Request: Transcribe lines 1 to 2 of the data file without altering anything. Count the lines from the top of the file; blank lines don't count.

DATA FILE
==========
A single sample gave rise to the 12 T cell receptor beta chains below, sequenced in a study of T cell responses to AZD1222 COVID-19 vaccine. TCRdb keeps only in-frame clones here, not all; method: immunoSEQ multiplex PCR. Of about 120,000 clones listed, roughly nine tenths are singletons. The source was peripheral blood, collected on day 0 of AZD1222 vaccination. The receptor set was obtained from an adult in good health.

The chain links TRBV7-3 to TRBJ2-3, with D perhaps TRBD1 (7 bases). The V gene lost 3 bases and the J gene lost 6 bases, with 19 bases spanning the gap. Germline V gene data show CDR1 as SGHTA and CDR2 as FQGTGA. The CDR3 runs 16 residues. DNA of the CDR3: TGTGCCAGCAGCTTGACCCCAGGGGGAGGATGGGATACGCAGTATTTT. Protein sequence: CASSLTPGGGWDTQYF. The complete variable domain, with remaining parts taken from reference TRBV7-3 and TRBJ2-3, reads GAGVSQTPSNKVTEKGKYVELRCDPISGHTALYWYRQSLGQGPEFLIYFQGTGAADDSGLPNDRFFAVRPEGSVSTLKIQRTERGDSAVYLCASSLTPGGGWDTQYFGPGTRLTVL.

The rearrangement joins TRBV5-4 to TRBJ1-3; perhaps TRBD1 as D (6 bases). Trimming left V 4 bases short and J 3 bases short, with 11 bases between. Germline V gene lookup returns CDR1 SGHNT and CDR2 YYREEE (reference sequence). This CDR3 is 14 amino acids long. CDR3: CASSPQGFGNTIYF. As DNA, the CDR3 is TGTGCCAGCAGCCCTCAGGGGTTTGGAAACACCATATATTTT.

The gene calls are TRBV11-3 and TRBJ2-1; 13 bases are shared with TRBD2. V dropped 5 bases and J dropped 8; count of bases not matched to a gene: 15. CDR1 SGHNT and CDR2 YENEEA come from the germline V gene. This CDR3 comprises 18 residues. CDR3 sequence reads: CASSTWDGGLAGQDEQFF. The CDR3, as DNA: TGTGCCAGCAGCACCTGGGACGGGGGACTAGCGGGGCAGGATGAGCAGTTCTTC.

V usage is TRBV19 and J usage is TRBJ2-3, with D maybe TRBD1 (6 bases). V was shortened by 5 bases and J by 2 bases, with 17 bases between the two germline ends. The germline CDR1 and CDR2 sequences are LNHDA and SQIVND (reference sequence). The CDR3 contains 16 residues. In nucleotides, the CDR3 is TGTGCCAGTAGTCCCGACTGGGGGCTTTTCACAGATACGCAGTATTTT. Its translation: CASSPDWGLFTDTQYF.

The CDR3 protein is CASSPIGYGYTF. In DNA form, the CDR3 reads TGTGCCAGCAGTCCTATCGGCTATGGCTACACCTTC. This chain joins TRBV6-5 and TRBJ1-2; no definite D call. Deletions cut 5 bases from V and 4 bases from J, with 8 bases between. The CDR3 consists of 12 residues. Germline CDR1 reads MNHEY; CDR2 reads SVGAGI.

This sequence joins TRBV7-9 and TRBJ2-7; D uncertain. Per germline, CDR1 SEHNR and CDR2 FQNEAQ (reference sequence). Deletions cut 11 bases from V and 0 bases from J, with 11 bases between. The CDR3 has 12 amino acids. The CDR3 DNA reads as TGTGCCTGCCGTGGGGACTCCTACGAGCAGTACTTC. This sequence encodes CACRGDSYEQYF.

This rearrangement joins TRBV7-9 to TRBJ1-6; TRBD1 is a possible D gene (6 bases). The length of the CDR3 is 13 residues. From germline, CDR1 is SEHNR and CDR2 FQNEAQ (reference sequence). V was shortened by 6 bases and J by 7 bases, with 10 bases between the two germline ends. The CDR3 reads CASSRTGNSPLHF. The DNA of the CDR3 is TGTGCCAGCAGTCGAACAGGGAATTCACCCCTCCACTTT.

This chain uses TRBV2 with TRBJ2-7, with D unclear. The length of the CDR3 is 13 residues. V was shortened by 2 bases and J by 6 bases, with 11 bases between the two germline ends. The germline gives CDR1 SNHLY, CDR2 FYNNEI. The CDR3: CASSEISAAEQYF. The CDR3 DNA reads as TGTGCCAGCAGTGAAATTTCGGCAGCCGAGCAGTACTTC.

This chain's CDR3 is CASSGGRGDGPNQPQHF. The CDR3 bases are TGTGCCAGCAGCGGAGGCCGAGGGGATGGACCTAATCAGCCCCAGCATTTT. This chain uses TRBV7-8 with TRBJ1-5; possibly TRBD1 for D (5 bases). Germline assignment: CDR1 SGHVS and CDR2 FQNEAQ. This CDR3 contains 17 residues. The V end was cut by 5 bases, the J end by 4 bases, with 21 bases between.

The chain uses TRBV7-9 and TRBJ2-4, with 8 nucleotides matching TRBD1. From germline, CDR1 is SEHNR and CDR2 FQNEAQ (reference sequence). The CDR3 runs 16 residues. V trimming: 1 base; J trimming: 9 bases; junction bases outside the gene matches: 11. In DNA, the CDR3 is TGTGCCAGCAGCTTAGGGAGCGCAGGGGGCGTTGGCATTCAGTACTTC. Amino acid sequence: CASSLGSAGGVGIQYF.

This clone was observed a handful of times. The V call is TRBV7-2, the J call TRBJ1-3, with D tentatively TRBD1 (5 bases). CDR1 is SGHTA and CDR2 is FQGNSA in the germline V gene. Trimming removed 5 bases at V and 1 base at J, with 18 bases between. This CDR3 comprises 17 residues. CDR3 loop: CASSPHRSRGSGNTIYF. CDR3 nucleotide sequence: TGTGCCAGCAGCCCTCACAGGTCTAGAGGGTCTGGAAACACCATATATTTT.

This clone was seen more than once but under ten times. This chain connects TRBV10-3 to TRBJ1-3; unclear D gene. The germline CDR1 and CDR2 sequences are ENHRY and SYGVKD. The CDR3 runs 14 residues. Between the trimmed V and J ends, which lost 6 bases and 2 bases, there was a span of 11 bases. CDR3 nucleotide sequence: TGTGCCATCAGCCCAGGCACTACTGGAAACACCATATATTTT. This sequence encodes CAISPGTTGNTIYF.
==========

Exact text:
A single sample gave rise to the 12 T cell receptor beta chains below, sequenced in a study of T cell responses to AZD1222 COVID-19 vaccine. TCRdb keeps only in-frame clones here, not all; method: immunoSEQ multiplex PCR. Of about 120,000 clones listed, roughly nine tenths are singletons. The source was peripheral blood, collected on day 0 of AZD1222 vaccination. The receptor set was obtained from an adult in good health.

The chain links TRBV7-3 to TRBJ2-3, with D perhaps TRBD1 (7 bases). The V gene lost 3 bases and the J gene lost 6 bases, with 19 bases spanning the gap. Germline V gene data show CDR1 as SGHTA and CDR2 as FQGTGA. The CDR3 runs 16 residues. DNA of the CDR3: TGTGCCAGCAGCTTGACCCCAGGGGGAGGATGGGATACGCAGTATTTT. Protein sequence: CASSLTPGGGWDTQYF. The complete variable domain, with remaining parts taken from reference TRBV7-3 and TRBJ2-3, reads GAGVSQTPSNKVTEKGKYVELRCDPISGHTALYWYRQSLGQGPEFLIYFQGTGAADDSGLPNDRFFAVRPEGSVSTLKIQRTERGDSAVYLCASSLTPGGGWDTQYFGPGTRLTVL.